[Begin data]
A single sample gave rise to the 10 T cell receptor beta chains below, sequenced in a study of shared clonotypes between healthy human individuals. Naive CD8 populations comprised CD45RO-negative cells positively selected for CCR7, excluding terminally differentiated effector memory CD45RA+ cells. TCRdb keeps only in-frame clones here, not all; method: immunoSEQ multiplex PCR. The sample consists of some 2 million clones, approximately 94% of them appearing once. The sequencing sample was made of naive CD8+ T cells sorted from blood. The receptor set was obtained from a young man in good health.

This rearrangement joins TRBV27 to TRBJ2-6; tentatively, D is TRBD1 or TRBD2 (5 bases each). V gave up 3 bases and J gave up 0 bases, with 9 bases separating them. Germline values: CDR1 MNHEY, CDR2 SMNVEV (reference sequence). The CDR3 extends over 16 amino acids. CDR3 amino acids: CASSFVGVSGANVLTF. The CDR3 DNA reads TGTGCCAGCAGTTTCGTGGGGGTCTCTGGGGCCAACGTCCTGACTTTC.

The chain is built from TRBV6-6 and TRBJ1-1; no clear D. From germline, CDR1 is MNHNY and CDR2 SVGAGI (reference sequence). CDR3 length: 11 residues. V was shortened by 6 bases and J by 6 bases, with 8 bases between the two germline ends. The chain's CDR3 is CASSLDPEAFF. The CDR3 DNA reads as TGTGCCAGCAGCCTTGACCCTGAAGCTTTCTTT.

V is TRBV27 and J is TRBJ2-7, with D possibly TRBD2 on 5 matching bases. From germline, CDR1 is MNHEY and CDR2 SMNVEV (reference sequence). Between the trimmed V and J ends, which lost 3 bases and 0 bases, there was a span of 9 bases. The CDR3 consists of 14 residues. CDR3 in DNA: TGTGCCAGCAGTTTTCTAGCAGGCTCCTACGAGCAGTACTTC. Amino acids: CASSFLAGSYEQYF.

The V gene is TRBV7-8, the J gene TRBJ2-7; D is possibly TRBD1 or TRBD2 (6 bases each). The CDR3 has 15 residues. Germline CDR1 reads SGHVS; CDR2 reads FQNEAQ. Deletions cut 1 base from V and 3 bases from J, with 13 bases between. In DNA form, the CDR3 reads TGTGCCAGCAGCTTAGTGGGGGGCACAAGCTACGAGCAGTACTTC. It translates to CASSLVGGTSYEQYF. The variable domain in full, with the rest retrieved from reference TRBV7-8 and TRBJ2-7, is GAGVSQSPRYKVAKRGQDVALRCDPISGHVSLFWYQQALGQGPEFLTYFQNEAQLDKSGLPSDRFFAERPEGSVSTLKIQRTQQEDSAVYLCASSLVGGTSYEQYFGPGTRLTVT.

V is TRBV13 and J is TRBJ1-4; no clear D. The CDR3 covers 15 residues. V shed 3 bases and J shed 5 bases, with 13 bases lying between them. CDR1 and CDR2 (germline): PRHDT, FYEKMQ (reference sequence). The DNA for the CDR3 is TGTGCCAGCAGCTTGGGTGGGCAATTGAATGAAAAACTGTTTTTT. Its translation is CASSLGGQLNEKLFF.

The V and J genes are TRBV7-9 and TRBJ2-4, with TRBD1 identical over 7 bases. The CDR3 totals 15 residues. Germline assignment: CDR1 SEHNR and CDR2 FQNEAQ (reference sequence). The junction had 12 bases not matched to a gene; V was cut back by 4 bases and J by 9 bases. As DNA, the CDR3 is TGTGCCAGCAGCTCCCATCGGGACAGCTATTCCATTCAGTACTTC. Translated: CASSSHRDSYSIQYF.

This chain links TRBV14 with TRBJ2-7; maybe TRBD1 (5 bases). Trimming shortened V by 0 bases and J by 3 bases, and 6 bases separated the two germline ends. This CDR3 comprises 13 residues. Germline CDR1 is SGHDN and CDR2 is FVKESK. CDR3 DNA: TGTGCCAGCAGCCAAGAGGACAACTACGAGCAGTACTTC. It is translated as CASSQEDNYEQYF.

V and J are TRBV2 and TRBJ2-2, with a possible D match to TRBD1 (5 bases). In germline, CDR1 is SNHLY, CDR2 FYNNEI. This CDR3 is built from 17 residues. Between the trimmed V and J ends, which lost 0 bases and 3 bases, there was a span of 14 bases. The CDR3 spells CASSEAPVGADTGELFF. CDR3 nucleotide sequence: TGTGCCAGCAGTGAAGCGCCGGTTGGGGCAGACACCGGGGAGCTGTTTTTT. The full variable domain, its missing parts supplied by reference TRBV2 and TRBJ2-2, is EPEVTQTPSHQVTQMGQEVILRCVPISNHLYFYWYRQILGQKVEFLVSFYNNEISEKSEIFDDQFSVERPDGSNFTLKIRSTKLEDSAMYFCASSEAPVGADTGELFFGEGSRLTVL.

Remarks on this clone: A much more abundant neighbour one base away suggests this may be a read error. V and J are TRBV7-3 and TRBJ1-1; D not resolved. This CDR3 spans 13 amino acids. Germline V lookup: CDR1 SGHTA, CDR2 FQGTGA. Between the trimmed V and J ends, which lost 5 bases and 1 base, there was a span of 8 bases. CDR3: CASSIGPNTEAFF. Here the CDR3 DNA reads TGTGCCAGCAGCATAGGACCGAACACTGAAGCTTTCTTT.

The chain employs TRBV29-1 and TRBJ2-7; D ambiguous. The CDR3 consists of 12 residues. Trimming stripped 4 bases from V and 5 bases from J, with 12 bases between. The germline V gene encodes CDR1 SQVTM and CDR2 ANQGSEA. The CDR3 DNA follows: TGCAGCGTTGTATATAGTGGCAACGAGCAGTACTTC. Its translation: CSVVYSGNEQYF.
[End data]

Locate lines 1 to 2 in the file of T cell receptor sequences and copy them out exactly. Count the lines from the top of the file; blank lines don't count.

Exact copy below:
A single sample gave rise to the 10 T cell receptor beta chains below, sequenced in a study of shared clonotypes between healthy human individuals. Naive CD8 populations comprised CD45RO-negative cells positively selected for CCR7, excluding terminally differentiated effector memory CD45RA+ cells. TCRdb keeps only in-frame clones here, not all; method: immunoSEQ multiplex PCR. The sample consists of some 2 million clones, approximately 94% of them appearing once. The sequencing sample was made of naive CD8+ T cells sorted from blood. The receptor set was obtained from a young man in good health.

This rearrangement joins TRBV27 to TRBJ2-6; tentatively, D is TRBD1 or TRBD2 (5 bases each). V gave up 3 bases and J gave up 0 bases, with 9 bases separating them. Germline values: CDR1 MNHEY, CDR2 SMNVEV (reference sequence). The CDR3 extends over 16 amino acids. CDR3 amino acids: CASSFVGVSGANVLTF. The CDR3 DNA reads TGTGCCAGCAGTTTCGTGGGGGTCTCTGGGGCCAACGTCCTGACTTTC.